MCN Columnists
Mike Wilmington

By Mike Wilmington

Wilmington on Movies: AFI FEST 2013: Nebraska; August: Osage County; Pickpocket; The Selfish Giant




By Mike Wilmington

For any properly enthusiastic movie critic or movie lover, a great film festival, is  the Perk of Perks. It’s the grand cinematic banquet or smorgasbord on their schedule, and hopefully more of a Babette’s Feast than a Grand Bouffe. At its best, a first-rate filmfest  makes the rest of the year, and most of the rest of the year’s movies, worth the trouble.

So it was with the 2013 edition of AFI FEST — the Los Angeles-based international film festival assembled every year since 1987 by L. A.‘s American Film Institute (and preceded, starting in 1971, by the storied and sometimes stormy Filmex.)

This year‘s  Fest (November 7-14), which is free to the public, had lots of variety, and more than a few surprises. And it had some fabulous stuff, including three of the best American pictures I’ve seen all year — a trio that included The Coen Brothers’ Dylanesque folk noir and Cannes prize winner Inside Llewyn Davis (no surprise there), Alexander Payne’s funny-sad folksy road show Nebraska, starring Cannes acting prize-winner Bruce Dern  (no surprise there either), and (a mild surprise) director John Wells’ and playwright /screenwriter Tracy Letts’ incandescently played Midwestern  small town ensemble drama August: Osage County.

And more, of course. Those three were all among the nightly red carpet Gala presentations,  complete with brief appearances by filmmakers and cast members before the show: a tradition perhaps borrowed from Toronto. The entire festival offered  over 120  films and programs from more than twenty countries — from France to Kazakhstan, from Israel to Palestine, from the United Kingdom to South Korea,

They were shown on Hollywood Boulevard in two venerable and classic Hollywood movie palaces  –The Grauman Egyptian and the once Grauman, now TLC, Chinese (in its new IMAXized raked auditorium), as well as the six-screen Chinese multiplex just upstairs. Fest headquarters and the media center were at the Roosevelt Hotel, site of the very first Academy Awards night back in the ‘20s. and just across the street from the Chinese.

It was a sentimental journey home — for me at least.  I covered many an AFI FEST when I wrote for the L. A. Weekly and the Los Angeles Times back in the ‘80s and ‘90s, including the very last Filmex (AFI FEST’s controversial predecessor and the precursor of  today‘s American Cinematheque as well). And later I also helped cover the early AFI FESTs, as programmed by a late, great guy, the indefatigable, movie-loving Nebraska-born, tall and gray-bearded  Ken Wlaschin.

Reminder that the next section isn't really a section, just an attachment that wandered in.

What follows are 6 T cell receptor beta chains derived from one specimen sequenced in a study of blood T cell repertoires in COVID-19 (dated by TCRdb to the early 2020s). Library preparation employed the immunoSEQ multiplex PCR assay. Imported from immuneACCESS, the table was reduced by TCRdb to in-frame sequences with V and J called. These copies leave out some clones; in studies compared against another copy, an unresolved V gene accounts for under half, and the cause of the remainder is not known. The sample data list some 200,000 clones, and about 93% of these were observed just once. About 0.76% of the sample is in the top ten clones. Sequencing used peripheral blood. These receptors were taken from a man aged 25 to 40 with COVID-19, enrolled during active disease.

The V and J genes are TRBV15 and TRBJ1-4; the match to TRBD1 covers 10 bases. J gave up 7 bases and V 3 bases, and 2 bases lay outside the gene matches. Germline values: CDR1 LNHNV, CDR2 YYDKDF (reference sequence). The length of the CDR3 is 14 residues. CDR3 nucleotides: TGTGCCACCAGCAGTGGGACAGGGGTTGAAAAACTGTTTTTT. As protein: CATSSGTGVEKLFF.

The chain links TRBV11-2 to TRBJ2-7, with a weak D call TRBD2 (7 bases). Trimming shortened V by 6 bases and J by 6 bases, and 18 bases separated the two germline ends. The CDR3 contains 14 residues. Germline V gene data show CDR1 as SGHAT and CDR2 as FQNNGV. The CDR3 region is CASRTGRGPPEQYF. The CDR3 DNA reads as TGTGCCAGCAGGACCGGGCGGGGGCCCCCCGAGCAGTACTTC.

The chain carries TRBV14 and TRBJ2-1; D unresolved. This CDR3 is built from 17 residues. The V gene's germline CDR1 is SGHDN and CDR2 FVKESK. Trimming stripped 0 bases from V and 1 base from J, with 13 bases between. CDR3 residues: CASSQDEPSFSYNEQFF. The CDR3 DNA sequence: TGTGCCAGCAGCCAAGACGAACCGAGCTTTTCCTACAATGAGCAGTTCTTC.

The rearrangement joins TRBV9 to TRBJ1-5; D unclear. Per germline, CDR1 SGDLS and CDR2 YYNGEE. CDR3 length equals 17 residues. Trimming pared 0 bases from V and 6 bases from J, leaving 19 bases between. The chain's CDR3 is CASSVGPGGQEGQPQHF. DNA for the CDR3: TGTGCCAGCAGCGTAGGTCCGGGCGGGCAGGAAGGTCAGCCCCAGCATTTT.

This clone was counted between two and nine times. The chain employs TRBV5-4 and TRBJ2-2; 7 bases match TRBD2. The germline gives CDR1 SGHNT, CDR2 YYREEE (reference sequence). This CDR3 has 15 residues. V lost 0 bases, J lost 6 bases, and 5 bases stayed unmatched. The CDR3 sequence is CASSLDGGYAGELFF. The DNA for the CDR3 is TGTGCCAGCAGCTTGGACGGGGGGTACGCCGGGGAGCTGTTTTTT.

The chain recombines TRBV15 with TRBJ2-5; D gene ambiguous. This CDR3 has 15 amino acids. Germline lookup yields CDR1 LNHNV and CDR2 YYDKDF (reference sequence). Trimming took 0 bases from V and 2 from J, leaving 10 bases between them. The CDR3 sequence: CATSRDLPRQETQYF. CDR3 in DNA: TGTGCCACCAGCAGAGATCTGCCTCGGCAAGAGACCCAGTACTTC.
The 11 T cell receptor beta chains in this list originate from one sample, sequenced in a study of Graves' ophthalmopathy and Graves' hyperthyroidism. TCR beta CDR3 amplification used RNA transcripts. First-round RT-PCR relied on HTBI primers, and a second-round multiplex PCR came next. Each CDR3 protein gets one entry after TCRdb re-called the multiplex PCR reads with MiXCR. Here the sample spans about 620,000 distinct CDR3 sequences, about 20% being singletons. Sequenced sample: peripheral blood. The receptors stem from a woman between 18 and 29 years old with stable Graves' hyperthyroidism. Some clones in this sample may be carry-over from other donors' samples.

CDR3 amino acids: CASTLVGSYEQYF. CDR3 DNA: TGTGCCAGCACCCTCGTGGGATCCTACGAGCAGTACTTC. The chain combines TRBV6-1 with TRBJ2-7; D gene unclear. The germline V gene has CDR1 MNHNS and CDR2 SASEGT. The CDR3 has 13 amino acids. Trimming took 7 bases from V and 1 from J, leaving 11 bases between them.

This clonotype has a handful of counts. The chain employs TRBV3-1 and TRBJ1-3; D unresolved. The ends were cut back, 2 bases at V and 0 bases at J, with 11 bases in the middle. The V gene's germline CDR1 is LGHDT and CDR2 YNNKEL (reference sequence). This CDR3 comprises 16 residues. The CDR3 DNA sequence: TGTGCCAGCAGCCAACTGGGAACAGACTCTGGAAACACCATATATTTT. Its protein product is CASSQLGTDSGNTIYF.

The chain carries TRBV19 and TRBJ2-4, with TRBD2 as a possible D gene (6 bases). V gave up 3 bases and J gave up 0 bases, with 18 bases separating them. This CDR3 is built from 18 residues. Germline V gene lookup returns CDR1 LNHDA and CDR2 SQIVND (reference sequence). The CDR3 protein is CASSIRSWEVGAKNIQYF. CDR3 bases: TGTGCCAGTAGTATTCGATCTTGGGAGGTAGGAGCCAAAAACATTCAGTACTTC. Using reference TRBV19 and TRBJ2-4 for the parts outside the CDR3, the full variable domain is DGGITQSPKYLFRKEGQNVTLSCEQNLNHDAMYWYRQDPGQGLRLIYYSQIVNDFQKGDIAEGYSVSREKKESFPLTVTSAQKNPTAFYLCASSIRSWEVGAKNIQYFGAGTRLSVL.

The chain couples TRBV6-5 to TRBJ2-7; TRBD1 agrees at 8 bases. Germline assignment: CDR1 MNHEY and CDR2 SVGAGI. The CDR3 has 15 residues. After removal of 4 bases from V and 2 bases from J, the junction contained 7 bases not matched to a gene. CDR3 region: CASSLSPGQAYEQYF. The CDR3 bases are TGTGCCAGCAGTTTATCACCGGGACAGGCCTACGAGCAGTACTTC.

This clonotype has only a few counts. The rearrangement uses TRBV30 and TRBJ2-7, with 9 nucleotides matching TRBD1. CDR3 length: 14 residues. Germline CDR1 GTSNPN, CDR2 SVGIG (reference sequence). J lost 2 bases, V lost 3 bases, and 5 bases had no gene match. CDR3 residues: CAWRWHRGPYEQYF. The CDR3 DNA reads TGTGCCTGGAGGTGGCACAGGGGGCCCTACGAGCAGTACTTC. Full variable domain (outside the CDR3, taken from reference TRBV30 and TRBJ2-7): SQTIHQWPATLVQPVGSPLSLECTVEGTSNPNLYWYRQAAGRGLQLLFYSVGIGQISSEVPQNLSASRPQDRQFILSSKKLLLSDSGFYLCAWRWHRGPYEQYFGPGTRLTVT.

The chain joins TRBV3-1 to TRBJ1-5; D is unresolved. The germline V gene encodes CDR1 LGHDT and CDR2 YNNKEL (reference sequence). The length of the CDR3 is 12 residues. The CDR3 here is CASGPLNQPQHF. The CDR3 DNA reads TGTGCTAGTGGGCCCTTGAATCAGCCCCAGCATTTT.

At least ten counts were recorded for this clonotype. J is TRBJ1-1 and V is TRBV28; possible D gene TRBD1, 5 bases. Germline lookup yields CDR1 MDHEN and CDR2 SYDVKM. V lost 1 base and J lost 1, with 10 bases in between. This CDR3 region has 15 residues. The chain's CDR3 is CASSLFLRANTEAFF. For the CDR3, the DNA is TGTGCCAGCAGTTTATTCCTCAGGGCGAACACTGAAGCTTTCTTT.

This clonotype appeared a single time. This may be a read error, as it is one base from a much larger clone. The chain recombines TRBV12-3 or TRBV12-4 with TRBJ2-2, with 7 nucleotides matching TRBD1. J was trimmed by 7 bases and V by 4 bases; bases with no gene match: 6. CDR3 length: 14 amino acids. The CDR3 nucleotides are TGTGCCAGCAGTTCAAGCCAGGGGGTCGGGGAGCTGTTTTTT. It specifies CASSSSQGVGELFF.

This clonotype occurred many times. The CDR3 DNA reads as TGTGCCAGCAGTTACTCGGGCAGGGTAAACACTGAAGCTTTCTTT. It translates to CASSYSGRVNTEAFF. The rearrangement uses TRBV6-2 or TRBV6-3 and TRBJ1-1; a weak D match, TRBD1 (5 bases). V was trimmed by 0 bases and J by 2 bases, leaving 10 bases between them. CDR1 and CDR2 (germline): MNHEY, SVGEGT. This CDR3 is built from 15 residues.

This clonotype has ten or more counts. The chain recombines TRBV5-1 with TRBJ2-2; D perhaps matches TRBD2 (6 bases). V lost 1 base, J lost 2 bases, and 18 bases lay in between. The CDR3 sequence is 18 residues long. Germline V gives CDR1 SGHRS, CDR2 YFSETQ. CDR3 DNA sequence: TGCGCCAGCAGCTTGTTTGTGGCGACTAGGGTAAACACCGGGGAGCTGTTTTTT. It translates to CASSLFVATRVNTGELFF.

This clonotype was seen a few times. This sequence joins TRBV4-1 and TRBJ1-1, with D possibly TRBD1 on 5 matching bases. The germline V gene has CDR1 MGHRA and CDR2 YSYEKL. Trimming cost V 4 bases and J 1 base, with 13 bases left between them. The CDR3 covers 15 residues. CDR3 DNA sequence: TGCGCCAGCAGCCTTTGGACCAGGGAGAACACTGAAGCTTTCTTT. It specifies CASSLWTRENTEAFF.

This one was special though. Since the last time I saw AFI FEST (in 1992), it had moved to the two once-Grauman pleasure domes, and it was now the festival just up the street, since I recently moved back to Hollywood on Yucca, in Philip Marlowe territory —  a block away from the Egyptian and four or so away from the Chinese.

Those  two nostalgia-drenched, genuinely legendary, and still beautiful  movie houses were now my neighborhood  theaters (along with Disney‘s gorgeously whimsical El Capitan). And most mornings of the eight day festival, I trooped happily down Hollywood Boulevard to the A. T. & T. box office ( a floor below the Chinese multiplex) to  pick up tickets for the Gala (a more arduous task than you’d think), and then start the day of movies —  or of waiting in the long, long voucher line to get a seat for the Galas

It was only eight days — major film festivals can be 14 or  more. But there was plenty to see, and I had to miss some of the shows I most wanted to catch  including Bernardo Bertolucci’s 3D version of The Last Emperor, Hirokazu Koreeda’s Cannes critical hit Like Father, Like Son;  Guest Artistic Director and programmer Agnes Varda’s appearance with her youthful nouvelle vague classic Cleo from 5 to 7, Varda’s husband Jacques Demy’s and Michel Legrand‘s effervescent, sweetly melancholy musical The Umbrellas of Cherbourg; (with the young Catherine Deneuve as the only good argument for dubbing musicals I’ve seen); John Cassavetes’ and Gena Rowland’s emotional 1974 powerhouse A Woman Under the Influence;  Japanese animator supreme Hayao Miyazaki‘s perhaps swan-song The Wind Rises (really sorry about that miss), plus one of the funniest movies ever made — Danny Kaye spritzing and swashbuckling through his version of Errol Flynn in Norman Panama’s and Melvin Frank’ boisterous satire The Court Jester. (“The pellet with the poison’s…”)

That’s what a first-class film festival can do to you: you get nostalgic even about the movies you couldn’t get to. I’d seen most of the ones just above, in one form or another — though not, sadly, The Wind Rises. But not always in such ravishing venues. And the best movies always improve on re-acquaintance. (Like Citizen Kane, which I‘ve seen over 60 times, and which I swear just gets better and better.)

Here’s  Part One of  a little squib fest, though, on some of the movies I did see, just up the street, in AFIFEST 2013. Plus another listlet of this year’s audience and jury prize-winners.

Saving Mr. Banks

(U.S.: Director: John Lee Hancock).

Who would have thought that, nearly 40 years after the release of Walt Disney’s favorite creation, the bouncy Disney mass audience movie musical of P. L. Travers’ Mary Poppins (which also played at this year’s AFI FEST), they’d make a Hollywood art movie and biopic on the making of Poppins, and that it would be graced by performances as rich and good as Tom Hanks’ gentle mogul Disney, Emma Thompson’s tart Britisher Travers, and Paul Giamatti’s good-guy turn as her driver. A nice show — and I  mean that in a nice way.

August: Osage County

(U. S.: John Wells),